“Few people without a training in science can realize the huge isolation of the solar system. The sun with its specks of planets, its dust of planetoids, and its impalpable comets, swims in a vacant immensity that almost defeats the imagination. Beyond the orbit of Neptune there is space, vacant so far as human observation has penetrated, without warmth or light or sound, blank emptiness, for 20 million times a million. That is the smallest estimate of the distance to be traversed before the very nearest of the stars is attained.”—H.G. Wells, 1897.
It can be easy to forget that we exist in isolation, adrift in a sea of nothingness. Earth’s atmosphere provides us with the familiar, deceiving comfort of blue skies during the daytime, when in reality our planet is alone and completely enveloped in darkness. As made clear in the passage above, there really is nothing filling the void between our outer solar system and the nearest star, Proxima Centauri (PC), which is loitering at a distance of 4.24 light years from Earth. This may sound like a relatively short distance to travel is terrifyingly long. It takes light waves—traveling at the absurd cosmic speed limit of 1 billion km/hr—over four years to reach us from PC. Of course, even our fastest spacecraft do not even come close to reaching the speed of light, our fastest craft, the New Horizons probe, travels at a mere 60,000 km/hr. Assuming a straight path at this speed, it would take us just over 80,000 years to reach the nearest star (translating to somewhere around 2,700 human generations). Between us and PC exists nothing but the vacuum of space, with an average of one hydrogen atom per cubic centimeter.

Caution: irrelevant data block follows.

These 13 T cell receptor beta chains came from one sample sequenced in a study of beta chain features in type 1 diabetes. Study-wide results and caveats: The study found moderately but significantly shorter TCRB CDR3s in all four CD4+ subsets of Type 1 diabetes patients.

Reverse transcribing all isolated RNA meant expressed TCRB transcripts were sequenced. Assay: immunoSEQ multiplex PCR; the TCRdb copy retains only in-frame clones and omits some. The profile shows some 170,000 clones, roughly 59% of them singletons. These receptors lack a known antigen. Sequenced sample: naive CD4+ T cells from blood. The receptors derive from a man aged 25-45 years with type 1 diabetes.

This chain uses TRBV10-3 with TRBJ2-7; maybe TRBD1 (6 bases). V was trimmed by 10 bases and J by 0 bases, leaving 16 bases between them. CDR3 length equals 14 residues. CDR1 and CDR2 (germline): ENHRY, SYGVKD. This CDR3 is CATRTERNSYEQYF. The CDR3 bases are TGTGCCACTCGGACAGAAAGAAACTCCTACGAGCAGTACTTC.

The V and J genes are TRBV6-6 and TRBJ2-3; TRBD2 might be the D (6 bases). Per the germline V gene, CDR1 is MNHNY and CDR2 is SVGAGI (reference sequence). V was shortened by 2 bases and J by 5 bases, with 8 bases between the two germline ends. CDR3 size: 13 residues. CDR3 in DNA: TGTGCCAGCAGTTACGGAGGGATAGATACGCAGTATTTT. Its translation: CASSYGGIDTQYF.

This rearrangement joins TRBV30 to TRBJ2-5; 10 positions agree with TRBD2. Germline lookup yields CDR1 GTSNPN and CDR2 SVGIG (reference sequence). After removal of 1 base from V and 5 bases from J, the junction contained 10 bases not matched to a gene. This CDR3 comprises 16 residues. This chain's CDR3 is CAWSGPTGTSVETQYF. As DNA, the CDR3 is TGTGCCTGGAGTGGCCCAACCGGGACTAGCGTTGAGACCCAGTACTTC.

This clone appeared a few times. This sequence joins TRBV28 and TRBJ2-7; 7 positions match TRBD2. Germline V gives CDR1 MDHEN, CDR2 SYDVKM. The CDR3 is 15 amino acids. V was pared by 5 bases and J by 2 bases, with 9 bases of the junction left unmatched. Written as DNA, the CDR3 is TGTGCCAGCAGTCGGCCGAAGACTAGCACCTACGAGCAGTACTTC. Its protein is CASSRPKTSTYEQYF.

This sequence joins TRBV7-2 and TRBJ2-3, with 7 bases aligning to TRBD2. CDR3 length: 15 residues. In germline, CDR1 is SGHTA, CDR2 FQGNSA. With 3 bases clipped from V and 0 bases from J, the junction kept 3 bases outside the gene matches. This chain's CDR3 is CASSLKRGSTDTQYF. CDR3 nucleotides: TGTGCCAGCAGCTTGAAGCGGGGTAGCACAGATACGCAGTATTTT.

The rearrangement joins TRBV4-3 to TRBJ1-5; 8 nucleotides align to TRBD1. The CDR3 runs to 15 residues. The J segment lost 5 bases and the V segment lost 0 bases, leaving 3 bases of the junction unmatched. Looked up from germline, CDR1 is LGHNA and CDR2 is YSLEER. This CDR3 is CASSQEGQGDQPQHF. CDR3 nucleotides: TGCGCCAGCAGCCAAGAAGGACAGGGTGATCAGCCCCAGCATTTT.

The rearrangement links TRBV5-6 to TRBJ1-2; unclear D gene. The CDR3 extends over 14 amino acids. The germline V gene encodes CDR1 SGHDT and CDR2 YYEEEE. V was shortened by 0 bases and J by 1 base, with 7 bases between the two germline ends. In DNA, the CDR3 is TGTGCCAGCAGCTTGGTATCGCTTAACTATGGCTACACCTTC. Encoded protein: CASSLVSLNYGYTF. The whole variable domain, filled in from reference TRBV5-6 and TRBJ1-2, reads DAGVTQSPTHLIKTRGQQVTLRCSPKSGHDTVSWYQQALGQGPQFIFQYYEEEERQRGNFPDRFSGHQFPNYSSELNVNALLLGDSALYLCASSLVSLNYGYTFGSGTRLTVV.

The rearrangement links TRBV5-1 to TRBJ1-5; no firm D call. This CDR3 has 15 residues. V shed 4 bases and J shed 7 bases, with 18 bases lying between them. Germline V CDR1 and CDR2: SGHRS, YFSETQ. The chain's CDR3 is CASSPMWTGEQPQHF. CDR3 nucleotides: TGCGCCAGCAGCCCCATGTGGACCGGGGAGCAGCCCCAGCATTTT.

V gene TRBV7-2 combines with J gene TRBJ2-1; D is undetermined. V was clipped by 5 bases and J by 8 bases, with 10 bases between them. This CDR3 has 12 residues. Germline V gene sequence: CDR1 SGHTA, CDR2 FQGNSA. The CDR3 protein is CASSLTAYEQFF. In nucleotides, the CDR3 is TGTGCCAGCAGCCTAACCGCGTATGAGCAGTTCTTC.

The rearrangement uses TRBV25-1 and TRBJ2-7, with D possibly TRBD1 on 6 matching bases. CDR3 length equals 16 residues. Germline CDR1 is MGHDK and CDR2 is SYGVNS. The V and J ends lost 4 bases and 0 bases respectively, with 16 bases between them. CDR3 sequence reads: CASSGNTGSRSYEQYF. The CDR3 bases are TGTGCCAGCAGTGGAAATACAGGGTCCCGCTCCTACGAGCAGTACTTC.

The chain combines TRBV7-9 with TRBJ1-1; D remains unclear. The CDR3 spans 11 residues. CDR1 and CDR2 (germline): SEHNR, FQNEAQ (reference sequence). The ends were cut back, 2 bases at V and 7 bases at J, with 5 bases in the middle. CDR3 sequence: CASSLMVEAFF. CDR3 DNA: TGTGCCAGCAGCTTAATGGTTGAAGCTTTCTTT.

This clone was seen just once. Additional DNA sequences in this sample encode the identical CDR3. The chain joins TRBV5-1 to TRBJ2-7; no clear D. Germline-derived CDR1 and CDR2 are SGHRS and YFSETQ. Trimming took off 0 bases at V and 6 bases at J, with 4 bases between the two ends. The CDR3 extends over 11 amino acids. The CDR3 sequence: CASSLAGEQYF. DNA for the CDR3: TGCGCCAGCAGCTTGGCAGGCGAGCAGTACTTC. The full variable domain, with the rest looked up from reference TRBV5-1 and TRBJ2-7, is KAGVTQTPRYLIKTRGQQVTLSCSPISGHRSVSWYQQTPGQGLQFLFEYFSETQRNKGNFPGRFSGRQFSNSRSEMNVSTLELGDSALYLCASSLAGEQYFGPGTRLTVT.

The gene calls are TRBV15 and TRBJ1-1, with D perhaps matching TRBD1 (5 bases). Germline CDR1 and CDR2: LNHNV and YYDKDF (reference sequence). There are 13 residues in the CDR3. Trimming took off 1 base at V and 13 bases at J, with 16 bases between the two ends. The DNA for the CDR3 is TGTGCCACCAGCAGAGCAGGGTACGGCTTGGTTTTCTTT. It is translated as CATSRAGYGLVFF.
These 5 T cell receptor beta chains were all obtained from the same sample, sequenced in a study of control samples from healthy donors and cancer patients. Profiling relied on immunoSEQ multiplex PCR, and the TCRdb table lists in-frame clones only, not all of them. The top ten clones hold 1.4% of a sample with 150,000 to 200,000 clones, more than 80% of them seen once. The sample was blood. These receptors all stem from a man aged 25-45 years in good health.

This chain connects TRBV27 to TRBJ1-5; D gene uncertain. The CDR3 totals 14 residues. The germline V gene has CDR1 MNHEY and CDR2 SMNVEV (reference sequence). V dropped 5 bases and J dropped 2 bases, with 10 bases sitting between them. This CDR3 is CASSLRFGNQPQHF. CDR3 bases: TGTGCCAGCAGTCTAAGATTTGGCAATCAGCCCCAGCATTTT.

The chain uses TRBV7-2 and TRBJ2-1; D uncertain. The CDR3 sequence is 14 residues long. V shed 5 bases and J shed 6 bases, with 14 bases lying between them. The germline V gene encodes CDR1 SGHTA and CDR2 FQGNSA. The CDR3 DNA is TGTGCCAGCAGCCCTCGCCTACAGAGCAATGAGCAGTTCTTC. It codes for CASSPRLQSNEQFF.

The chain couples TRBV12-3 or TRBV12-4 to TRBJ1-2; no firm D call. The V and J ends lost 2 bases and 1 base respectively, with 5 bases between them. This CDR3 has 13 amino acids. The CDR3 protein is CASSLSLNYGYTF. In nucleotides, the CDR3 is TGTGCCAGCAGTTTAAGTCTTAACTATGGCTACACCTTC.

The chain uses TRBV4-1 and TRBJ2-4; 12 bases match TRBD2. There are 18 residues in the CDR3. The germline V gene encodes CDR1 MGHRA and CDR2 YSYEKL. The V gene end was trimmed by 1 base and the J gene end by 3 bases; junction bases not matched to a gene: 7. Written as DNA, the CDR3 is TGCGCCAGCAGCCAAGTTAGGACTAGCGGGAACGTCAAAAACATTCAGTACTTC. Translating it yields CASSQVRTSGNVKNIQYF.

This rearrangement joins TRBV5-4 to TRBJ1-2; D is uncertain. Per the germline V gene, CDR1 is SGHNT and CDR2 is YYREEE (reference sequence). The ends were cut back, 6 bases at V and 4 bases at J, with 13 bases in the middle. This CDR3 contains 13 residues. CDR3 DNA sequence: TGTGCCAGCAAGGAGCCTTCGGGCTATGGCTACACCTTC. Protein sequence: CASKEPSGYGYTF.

Our solar system, floating in an obscure corner of an average galaxy that is 100,000 light years across, exists as a mote of dust. There is no sign of any other cosmic inhabitants other than us, and it could very well be that we exist entirely alone in this universe. I’m glad that we have each other.